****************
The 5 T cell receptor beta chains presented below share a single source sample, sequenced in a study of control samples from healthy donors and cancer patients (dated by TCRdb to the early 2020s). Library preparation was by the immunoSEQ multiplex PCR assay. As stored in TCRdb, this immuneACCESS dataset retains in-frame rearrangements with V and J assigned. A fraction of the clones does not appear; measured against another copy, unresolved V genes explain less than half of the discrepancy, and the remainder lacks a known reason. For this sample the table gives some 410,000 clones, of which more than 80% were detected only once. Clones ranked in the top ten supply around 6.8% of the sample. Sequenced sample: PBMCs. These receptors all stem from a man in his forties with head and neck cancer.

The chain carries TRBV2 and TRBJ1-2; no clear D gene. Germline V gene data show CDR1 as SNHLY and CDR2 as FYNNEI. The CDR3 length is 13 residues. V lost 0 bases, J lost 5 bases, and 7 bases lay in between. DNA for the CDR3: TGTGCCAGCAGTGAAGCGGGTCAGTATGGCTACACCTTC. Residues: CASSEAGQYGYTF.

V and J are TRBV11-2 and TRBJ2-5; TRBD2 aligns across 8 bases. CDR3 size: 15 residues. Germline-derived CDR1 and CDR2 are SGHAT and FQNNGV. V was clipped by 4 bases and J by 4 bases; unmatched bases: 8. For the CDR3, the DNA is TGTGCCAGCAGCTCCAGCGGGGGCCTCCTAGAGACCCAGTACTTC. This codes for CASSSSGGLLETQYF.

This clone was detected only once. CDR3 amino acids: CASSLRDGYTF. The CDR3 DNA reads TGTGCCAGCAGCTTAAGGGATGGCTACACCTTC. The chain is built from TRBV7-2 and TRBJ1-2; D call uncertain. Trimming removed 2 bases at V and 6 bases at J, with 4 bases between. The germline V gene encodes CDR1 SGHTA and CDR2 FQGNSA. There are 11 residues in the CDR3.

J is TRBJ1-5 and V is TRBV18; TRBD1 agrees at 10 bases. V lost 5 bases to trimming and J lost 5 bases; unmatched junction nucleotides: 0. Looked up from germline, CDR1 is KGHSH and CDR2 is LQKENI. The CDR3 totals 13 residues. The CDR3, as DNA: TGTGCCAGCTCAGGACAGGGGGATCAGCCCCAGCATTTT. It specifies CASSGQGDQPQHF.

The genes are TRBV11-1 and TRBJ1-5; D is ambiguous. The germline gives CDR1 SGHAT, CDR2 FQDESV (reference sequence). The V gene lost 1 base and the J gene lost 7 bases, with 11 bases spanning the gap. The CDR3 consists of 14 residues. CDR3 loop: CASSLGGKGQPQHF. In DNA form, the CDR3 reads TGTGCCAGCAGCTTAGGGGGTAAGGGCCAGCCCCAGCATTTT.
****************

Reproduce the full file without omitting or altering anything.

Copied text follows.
The 5 T cell receptor beta chains presented below share a single source sample, sequenced in a study of control samples from healthy donors and cancer patients (dated by TCRdb to the early 2020s). Library preparation was by the immunoSEQ multiplex PCR assay. As stored in TCRdb, this immuneACCESS dataset retains in-frame rearrangements with V and J assigned. A fraction of the clones does not appear; measured against another copy, unresolved V genes explain less than half of the discrepancy, and the remainder lacks a known reason. For this sample the table gives some 410,000 clones, of which more than 80% were detected only once. Clones ranked in the top ten supply around 6.8% of the sample. Sequenced sample: PBMCs. These receptors all stem from a man in his forties with head and neck cancer.

The chain carries TRBV2 and TRBJ1-2; no clear D gene. Germline V gene data show CDR1 as SNHLY and CDR2 as FYNNEI. The CDR3 length is 13 residues. V lost 0 bases, J lost 5 bases, and 7 bases lay in between. DNA for the CDR3: TGTGCCAGCAGTGAAGCGGGTCAGTATGGCTACACCTTC. Residues: CASSEAGQYGYTF.

V and J are TRBV11-2 and TRBJ2-5; TRBD2 aligns across 8 bases. CDR3 size: 15 residues. Germline-derived CDR1 and CDR2 are SGHAT and FQNNGV. V was clipped by 4 bases and J by 4 bases; unmatched bases: 8. For the CDR3, the DNA is TGTGCCAGCAGCTCCAGCGGGGGCCTCCTAGAGACCCAGTACTTC. This codes for CASSSSGGLLETQYF.

This clone was detected only once. CDR3 amino acids: CASSLRDGYTF. The CDR3 DNA reads TGTGCCAGCAGCTTAAGGGATGGCTACACCTTC. The chain is built from TRBV7-2 and TRBJ1-2; D call uncertain. Trimming removed 2 bases at V and 6 bases at J, with 4 bases between. The germline V gene encodes CDR1 SGHTA and CDR2 FQGNSA. There are 11 residues in the CDR3.

J is TRBJ1-5 and V is TRBV18; TRBD1 agrees at 10 bases. V lost 5 bases to trimming and J lost 5 bases; unmatched junction nucleotides: 0. Looked up from germline, CDR1 is KGHSH and CDR2 is LQKENI. The CDR3 totals 13 residues. The CDR3, as DNA: TGTGCCAGCTCAGGACAGGGGGATCAGCCCCAGCATTTT. It specifies CASSGQGDQPQHF.

The genes are TRBV11-1 and TRBJ1-5; D is ambiguous. The germline gives CDR1 SGHAT, CDR2 FQDESV (reference sequence). The V gene lost 1 base and the J gene lost 7 bases, with 11 bases spanning the gap. The CDR3 consists of 14 residues. CDR3 loop: CASSLGGKGQPQHF. In DNA form, the CDR3 reads TGTGCCAGCAGCTTAGGGGGTAAGGGCCAGCCCCAGCATTTT.